TODAY'S PAPER
40° Good Morning
40° Good Morning
SportsColumnists

Door open for A-Rod to increase stature

Yankees third baseman Alex Rodriguez takes batting practice

Yankees third baseman Alex Rodriguez takes batting practice during spring training at Steinbrenner Field in Tampa, Fla. (Feb. 20, 2011) Credit: Newsday / Thomas A. Ferrara

TAMPA, Fla.

To say Alex Rodriguez is revered universally throughout the Yankees' clubhouse would be as silly as to attribute their 2010 ALCS loss to a lack of "hunger."

Yet while we should laugh off everything Hank Steinbrenner says - to reiterate, his actual involvement with the Yankees pales in comparison to that of his brother Hal - there are people at George M. Steinbrenner Field who swear by A-Rod.

"He likes to help other guys like me," Robinson Cano said. "He talks about what it means to play the game the right way. For me, he's like a big brother."

We find ourselves in a time of transition and uncertainty in the Yankee Universe. Andy Pettitte has retired, Cliff Lee never made it and CC Sabathia could opt his way out of town in November. The wounds from Derek Jeter's tense negotiations still haven't fully healed on either side, with even the mostly absent Hank Steinbrenner taking a shot at "players too busy building mansions" - which could apply only to Jeter.

Forces have conspired, in other words, to present a window of opportunity to A-Rod. As he commences his eighth season as a Yankee, he can elevate his already high status with continued good behavior and an uptick in performance.

"There's no question I feel I can improve on what I've done the last several years. Those years aren't acceptable," Rodriguez said Monday after the Yankees' workout. "This year, I'm in a good place to play at a really high level, and my team needs me to play at a high level to reach our ultimate goal, which is win a World Series."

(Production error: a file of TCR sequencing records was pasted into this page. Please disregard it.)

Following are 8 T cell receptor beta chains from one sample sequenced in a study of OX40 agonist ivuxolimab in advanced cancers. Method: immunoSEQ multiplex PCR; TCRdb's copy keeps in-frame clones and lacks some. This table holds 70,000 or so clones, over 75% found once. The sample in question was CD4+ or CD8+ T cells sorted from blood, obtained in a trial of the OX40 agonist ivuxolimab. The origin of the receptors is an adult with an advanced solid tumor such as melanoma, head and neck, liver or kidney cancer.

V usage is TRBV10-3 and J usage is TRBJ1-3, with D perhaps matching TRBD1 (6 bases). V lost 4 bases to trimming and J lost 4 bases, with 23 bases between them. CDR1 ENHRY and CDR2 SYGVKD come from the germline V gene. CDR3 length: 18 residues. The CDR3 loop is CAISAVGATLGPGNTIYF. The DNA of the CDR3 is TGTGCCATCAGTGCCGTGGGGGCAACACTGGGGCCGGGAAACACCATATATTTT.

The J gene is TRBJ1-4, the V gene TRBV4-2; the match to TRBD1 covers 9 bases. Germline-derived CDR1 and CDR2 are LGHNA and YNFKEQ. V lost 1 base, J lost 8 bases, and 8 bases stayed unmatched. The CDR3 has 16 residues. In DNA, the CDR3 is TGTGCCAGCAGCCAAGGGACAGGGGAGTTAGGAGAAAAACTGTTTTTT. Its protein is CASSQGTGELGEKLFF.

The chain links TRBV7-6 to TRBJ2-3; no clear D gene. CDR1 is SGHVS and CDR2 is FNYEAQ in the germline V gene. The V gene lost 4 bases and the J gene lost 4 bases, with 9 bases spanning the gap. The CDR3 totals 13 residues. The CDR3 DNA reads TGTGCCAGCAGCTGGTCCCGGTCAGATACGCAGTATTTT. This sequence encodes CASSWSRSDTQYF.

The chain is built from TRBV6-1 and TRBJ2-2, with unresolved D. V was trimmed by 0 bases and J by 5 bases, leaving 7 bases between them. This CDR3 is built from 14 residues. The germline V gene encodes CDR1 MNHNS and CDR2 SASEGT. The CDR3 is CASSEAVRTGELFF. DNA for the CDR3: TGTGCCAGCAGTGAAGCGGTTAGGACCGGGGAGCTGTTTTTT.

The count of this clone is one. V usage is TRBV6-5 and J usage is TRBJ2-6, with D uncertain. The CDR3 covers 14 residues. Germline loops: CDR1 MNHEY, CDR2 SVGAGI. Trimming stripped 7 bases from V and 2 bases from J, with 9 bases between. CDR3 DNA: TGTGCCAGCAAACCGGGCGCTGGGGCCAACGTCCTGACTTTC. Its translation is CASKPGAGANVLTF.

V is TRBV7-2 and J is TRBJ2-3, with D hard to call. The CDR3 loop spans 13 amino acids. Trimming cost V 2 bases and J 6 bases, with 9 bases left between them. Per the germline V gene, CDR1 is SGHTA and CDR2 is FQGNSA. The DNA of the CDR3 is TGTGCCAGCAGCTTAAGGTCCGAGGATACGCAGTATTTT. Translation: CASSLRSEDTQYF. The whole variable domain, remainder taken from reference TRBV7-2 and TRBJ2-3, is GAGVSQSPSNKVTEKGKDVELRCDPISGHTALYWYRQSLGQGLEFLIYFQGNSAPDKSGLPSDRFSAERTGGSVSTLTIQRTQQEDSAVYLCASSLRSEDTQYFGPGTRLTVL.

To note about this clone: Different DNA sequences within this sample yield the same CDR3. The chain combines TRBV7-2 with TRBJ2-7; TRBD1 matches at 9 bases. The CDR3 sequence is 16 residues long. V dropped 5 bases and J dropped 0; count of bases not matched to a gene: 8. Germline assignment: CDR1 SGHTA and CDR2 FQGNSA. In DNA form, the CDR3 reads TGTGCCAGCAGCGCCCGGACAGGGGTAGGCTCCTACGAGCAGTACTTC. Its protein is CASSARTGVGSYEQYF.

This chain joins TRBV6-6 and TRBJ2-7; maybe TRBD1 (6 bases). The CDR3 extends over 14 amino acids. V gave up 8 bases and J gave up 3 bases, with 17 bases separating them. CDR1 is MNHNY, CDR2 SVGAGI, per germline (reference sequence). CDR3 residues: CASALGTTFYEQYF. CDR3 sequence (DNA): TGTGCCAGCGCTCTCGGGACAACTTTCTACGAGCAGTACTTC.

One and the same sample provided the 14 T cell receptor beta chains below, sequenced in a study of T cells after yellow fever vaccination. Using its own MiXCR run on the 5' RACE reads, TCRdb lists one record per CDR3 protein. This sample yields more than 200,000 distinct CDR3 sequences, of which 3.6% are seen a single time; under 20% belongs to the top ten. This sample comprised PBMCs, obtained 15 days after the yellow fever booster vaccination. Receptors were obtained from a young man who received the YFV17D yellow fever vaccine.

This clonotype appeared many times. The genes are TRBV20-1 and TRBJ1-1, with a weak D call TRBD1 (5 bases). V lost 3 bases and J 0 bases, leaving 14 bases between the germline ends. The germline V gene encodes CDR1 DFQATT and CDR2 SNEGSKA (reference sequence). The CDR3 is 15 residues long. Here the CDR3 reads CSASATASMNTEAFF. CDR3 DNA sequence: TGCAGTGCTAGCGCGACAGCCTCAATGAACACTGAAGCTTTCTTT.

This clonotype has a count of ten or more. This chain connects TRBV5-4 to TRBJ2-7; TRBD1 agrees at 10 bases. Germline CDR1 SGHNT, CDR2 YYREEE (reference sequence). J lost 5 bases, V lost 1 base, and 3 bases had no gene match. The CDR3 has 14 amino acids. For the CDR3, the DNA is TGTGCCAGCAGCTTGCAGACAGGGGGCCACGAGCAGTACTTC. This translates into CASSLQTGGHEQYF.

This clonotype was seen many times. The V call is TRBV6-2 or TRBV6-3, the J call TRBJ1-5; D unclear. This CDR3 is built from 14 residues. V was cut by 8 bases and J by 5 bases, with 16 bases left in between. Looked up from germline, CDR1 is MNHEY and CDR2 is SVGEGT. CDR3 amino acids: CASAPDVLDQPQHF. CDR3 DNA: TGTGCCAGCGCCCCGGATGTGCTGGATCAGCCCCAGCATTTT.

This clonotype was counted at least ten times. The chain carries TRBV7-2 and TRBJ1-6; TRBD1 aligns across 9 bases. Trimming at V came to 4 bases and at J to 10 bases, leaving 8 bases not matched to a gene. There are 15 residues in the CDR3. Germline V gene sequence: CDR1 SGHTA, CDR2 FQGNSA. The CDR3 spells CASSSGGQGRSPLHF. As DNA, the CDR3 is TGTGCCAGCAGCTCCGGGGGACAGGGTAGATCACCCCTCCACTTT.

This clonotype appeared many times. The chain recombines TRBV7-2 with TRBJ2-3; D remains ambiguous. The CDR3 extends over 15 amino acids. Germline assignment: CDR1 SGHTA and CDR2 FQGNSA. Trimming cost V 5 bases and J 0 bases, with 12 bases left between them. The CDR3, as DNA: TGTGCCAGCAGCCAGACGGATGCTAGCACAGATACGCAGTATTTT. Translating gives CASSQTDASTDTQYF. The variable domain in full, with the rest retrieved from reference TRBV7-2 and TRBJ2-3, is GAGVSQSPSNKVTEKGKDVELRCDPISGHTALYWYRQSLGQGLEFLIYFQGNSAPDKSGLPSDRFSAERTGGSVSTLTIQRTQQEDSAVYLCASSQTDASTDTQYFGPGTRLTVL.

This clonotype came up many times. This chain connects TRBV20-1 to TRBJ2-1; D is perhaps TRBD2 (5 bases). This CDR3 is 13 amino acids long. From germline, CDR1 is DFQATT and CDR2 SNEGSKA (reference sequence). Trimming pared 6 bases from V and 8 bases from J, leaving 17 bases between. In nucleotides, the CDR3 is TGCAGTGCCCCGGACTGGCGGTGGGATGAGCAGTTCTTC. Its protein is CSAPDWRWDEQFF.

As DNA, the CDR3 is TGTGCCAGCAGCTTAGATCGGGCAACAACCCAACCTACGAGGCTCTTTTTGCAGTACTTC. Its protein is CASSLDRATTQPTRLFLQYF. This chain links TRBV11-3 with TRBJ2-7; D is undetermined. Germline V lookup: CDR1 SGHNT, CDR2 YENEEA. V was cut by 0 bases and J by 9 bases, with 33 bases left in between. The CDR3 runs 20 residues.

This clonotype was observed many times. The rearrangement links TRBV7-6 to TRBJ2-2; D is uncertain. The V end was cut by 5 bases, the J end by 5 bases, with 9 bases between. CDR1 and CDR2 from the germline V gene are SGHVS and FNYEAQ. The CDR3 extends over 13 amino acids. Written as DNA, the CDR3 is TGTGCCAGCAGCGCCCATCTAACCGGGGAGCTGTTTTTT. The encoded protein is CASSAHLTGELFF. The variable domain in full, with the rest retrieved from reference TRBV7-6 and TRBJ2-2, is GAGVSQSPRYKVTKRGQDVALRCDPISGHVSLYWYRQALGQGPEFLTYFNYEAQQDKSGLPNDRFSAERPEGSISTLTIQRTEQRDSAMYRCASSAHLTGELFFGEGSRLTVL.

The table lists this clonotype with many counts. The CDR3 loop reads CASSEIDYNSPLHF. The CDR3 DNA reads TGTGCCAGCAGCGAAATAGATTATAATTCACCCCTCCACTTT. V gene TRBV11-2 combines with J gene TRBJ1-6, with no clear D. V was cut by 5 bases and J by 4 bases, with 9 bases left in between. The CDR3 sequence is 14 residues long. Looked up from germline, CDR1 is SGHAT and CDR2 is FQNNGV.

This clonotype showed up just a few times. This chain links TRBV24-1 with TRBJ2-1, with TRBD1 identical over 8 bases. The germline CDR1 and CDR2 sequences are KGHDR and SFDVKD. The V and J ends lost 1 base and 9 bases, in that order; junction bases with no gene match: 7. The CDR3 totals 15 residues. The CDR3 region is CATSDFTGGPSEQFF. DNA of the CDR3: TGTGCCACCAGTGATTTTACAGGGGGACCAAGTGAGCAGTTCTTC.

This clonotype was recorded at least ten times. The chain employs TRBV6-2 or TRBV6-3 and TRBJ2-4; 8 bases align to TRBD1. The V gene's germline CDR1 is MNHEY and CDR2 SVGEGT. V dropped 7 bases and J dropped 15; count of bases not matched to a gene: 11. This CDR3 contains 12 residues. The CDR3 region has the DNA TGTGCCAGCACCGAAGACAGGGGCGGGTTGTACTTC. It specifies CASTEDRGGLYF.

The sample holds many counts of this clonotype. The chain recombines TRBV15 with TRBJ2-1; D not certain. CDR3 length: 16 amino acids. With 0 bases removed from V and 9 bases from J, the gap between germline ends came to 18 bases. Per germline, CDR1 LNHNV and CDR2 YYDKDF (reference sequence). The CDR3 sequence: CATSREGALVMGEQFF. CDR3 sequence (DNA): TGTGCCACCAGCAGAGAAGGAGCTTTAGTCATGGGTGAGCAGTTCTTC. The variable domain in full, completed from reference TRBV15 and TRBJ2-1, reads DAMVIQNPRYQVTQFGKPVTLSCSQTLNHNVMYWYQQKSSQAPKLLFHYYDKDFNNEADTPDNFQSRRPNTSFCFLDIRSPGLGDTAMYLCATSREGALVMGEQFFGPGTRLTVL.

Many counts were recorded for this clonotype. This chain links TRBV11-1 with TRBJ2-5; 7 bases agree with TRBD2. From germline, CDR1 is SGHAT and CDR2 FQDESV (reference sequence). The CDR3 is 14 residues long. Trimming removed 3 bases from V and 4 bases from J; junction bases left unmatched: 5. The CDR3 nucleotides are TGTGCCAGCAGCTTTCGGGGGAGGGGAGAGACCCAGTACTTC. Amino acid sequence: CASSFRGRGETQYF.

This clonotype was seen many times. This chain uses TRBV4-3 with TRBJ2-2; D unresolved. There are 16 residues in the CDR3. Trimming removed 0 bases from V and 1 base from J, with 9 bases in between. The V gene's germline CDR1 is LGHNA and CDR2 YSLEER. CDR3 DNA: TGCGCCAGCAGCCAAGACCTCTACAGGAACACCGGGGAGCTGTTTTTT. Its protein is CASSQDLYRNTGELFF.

At 35, A-Rod is trying to rebound from a 2010 that represented his worst statistical season as a full-time major-leaguer. His reported to camp having dropped 10 pounds (from 233 to 223) and 3 percent body fat (from 12 to 9) since the end of last season.

(Go ahead, say it: "I guess that popcorn was butter-free." A-Rod got a laugh with his opening remark: "Did anyone watch the Super Bowl?")

The idea was to give him more flexibility, make him more limber, on both sides of the ball. On defense, especially, his March 2009 hip surgery has rendered him rather statue-like. "If you're lighter on your feet, you would think you can have more range," Joe Girardi said. "You might be able to run the bases better. Because you're physically, maybe, going to feel better."

A superior season, combined with the increased maturation he has displayed since his 2009 confession to using illegal performance-enhancing drugs, could give A-Rod even more currency in the clubhouse and with the fans. Both constituencies feature voids to be filled.

The fans largely have embraced A-Rod after his monster '09 postseason, but he could climb into the rarefied air occupied by Jeter and Mariano Rivera if he keeps excelling and climbing the career homer list.

Among his teammates, meanwhile, A-Rod has grown into more of a frontline role as he has mellowed out. "I feel like I'm in more of a leadership position. A mentorship position," he said. " . . . Overall, it's just a different place."

Monday, Girardi noted, A-Rod spoke with rookie infielder Brandon Laird about his thinking during bunt situations.

Said Cano, "I give him a lot of credit" for his career surge.

The Steinbrenner brothers overruled Brian Cashman to give A-Rod his 10-year, $275-million deal in November 2007. Back then, you would've banked on Hank and A-Rod creating turbulence for years to come.

A-Rod, however, has become a calming influence, even while still enjoying his celebrity lifestyle. Hank? The Yankees wish they could find a window of opportunity to muzzle him.

New York Sports